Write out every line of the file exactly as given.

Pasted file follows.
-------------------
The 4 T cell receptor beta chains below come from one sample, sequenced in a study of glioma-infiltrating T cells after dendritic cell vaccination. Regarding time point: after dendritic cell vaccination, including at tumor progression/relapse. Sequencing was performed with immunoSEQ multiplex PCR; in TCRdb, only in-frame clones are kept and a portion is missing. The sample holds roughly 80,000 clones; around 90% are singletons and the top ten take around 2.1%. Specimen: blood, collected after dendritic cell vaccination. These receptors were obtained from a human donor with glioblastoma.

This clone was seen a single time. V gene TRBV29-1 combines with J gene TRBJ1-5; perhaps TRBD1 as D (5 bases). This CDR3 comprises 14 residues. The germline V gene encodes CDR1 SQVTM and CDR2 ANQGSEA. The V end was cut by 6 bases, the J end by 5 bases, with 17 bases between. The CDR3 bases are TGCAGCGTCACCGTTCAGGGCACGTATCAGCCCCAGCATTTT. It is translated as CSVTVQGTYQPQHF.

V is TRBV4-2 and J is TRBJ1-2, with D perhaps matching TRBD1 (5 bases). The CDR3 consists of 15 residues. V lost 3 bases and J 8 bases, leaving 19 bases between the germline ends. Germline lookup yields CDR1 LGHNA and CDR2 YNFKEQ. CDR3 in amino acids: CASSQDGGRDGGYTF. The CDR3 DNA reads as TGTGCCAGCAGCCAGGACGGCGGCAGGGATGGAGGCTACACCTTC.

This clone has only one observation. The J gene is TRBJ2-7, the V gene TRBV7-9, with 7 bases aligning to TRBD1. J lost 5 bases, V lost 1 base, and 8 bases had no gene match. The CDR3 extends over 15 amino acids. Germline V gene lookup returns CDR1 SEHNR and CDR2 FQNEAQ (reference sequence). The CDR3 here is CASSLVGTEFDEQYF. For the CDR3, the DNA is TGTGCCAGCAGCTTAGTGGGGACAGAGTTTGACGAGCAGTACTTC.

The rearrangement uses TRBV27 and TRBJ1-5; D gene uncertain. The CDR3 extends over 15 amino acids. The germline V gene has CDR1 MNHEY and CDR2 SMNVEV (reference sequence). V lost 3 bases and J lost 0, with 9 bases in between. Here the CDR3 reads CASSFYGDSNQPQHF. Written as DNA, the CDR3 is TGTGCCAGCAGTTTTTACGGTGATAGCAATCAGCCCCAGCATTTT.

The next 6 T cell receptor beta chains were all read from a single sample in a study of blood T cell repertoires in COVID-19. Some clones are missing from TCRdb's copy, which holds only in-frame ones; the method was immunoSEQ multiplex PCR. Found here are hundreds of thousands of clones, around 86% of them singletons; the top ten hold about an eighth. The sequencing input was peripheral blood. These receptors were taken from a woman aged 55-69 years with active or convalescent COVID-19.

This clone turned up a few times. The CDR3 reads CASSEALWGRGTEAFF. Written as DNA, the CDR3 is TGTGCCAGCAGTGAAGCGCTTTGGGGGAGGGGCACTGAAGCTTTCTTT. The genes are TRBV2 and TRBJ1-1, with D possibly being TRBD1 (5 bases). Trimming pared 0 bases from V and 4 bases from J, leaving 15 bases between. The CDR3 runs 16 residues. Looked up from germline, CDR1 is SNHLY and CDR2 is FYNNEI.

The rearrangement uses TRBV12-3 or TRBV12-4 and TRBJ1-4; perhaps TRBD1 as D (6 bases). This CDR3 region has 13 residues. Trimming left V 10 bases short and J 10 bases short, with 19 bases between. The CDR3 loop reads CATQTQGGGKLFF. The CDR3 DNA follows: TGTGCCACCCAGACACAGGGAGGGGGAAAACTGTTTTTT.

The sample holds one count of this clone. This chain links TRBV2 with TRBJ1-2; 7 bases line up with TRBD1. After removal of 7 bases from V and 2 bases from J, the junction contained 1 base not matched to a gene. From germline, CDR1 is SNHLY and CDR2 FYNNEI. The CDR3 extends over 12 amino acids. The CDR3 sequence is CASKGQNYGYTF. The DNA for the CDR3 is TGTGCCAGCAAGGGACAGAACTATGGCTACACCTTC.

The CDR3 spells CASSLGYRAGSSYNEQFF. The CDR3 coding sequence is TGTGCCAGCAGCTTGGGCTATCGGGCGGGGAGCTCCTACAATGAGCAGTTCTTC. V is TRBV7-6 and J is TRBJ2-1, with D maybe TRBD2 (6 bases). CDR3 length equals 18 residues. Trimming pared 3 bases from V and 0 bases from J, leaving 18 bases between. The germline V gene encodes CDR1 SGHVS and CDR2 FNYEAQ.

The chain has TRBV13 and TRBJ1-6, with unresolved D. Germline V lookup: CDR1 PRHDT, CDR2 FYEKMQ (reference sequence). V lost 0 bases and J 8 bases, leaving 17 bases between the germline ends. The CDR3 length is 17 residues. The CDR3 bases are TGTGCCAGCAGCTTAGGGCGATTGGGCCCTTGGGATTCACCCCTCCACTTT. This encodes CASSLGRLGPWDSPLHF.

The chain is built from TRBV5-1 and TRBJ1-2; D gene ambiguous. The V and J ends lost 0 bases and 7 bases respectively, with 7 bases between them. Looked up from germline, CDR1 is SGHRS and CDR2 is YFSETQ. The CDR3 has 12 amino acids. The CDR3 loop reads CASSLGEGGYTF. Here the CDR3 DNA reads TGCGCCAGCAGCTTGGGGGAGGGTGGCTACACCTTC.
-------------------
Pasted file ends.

The 4 T cell receptor beta chains below come from one sample, sequenced in a study of glioma-infiltrating T cells after dendritic cell vaccination. Regarding time point: after dendritic cell vaccination, including at tumor progression/relapse. Sequencing was performed with immunoSEQ multiplex PCR; in TCRdb, only in-frame clones are kept and a portion is missing. The sample holds roughly 80,000 clones; around 90% are singletons and the top ten take around 2.1%. Specimen: blood, collected after dendritic cell vaccination. These receptors were obtained from a human donor with glioblastoma.

This clone was seen a single time. V gene TRBV29-1 combines with J gene TRBJ1-5; perhaps TRBD1 as D (5 bases). This CDR3 comprises 14 residues. The germline V gene encodes CDR1 SQVTM and CDR2 ANQGSEA. The V end was cut by 6 bases, the J end by 5 bases, with 17 bases between. The CDR3 bases are TGCAGCGTCACCGTTCAGGGCACGTATCAGCCCCAGCATTTT. It is translated as CSVTVQGTYQPQHF.

V is TRBV4-2 and J is TRBJ1-2, with D perhaps matching TRBD1 (5 bases). The CDR3 consists of 15 residues. V lost 3 bases and J 8 bases, leaving 19 bases between the germline ends. Germline lookup yields CDR1 LGHNA and CDR2 YNFKEQ. CDR3 in amino acids: CASSQDGGRDGGYTF. The CDR3 DNA reads as TGTGCCAGCAGCCAGGACGGCGGCAGGGATGGAGGCTACACCTTC.

This clone has only one observation. The J gene is TRBJ2-7, the V gene TRBV7-9, with 7 bases aligning to TRBD1. J lost 5 bases, V lost 1 base, and 8 bases had no gene match. The CDR3 extends over 15 amino acids. Germline V gene lookup returns CDR1 SEHNR and CDR2 FQNEAQ (reference sequence). The CDR3 here is CASSLVGTEFDEQYF. For the CDR3, the DNA is TGTGCCAGCAGCTTAGTGGGGACAGAGTTTGACGAGCAGTACTTC.

The rearrangement uses TRBV27 and TRBJ1-5; D gene uncertain. The CDR3 extends over 15 amino acids. The germline V gene has CDR1 MNHEY and CDR2 SMNVEV (reference sequence). V lost 3 bases and J lost 0, with 9 bases in between. Here the CDR3 reads CASSFYGDSNQPQHF. Written as DNA, the CDR3 is TGTGCCAGCAGTTTTTACGGTGATAGCAATCAGCCCCAGCATTTT.

The next 6 T cell receptor beta chains were all read from a single sample in a study of blood T cell repertoires in COVID-19. Some clones are missing from TCRdb's copy, which holds only in-frame ones; the method was immunoSEQ multiplex PCR. Found here are hundreds of thousands of clones, around 86% of them singletons; the top ten hold about an eighth. The sequencing input was peripheral blood. These receptors were taken from a woman aged 55-69 years with active or convalescent COVID-19.

This clone turned up a few times. The CDR3 reads CASSEALWGRGTEAFF. Written as DNA, the CDR3 is TGTGCCAGCAGTGAAGCGCTTTGGGGGAGGGGCACTGAAGCTTTCTTT. The genes are TRBV2 and TRBJ1-1, with D possibly being TRBD1 (5 bases). Trimming pared 0 bases from V and 4 bases from J, leaving 15 bases between. The CDR3 runs 16 residues. Looked up from germline, CDR1 is SNHLY and CDR2 is FYNNEI.

The rearrangement uses TRBV12-3 or TRBV12-4 and TRBJ1-4; perhaps TRBD1 as D (6 bases). This CDR3 region has 13 residues. Trimming left V 10 bases short and J 10 bases short, with 19 bases between. The CDR3 loop reads CATQTQGGGKLFF. The CDR3 DNA follows: TGTGCCACCCAGACACAGGGAGGGGGAAAACTGTTTTTT.

The sample holds one count of this clone. This chain links TRBV2 with TRBJ1-2; 7 bases line up with TRBD1. After removal of 7 bases from V and 2 bases from J, the junction contained 1 base not matched to a gene. From germline, CDR1 is SNHLY and CDR2 FYNNEI. The CDR3 extends over 12 amino acids. The CDR3 sequence is CASKGQNYGYTF. The DNA for the CDR3 is TGTGCCAGCAAGGGACAGAACTATGGCTACACCTTC.

The CDR3 spells CASSLGYRAGSSYNEQFF. The CDR3 coding sequence is TGTGCCAGCAGCTTGGGCTATCGGGCGGGGAGCTCCTACAATGAGCAGTTCTTC. V is TRBV7-6 and J is TRBJ2-1, with D maybe TRBD2 (6 bases). CDR3 length equals 18 residues. Trimming pared 3 bases from V and 0 bases from J, leaving 18 bases between. The germline V gene encodes CDR1 SGHVS and CDR2 FNYEAQ.

The chain has TRBV13 and TRBJ1-6, with unresolved D. Germline V lookup: CDR1 PRHDT, CDR2 FYEKMQ (reference sequence). V lost 0 bases and J 8 bases, leaving 17 bases between the germline ends. The CDR3 length is 17 residues. The CDR3 bases are TGTGCCAGCAGCTTAGGGCGATTGGGCCCTTGGGATTCACCCCTCCACTTT. This encodes CASSLGRLGPWDSPLHF.

The chain is built from TRBV5-1 and TRBJ1-2; D gene ambiguous. The V and J ends lost 0 bases and 7 bases respectively, with 7 bases between them. Looked up from germline, CDR1 is SGHRS and CDR2 is YFSETQ. The CDR3 has 12 amino acids. The CDR3 loop reads CASSLGEGGYTF. Here the CDR3 DNA reads TGCGCCAGCAGCTTGGGGGAGGGTGGCTACACCTTC.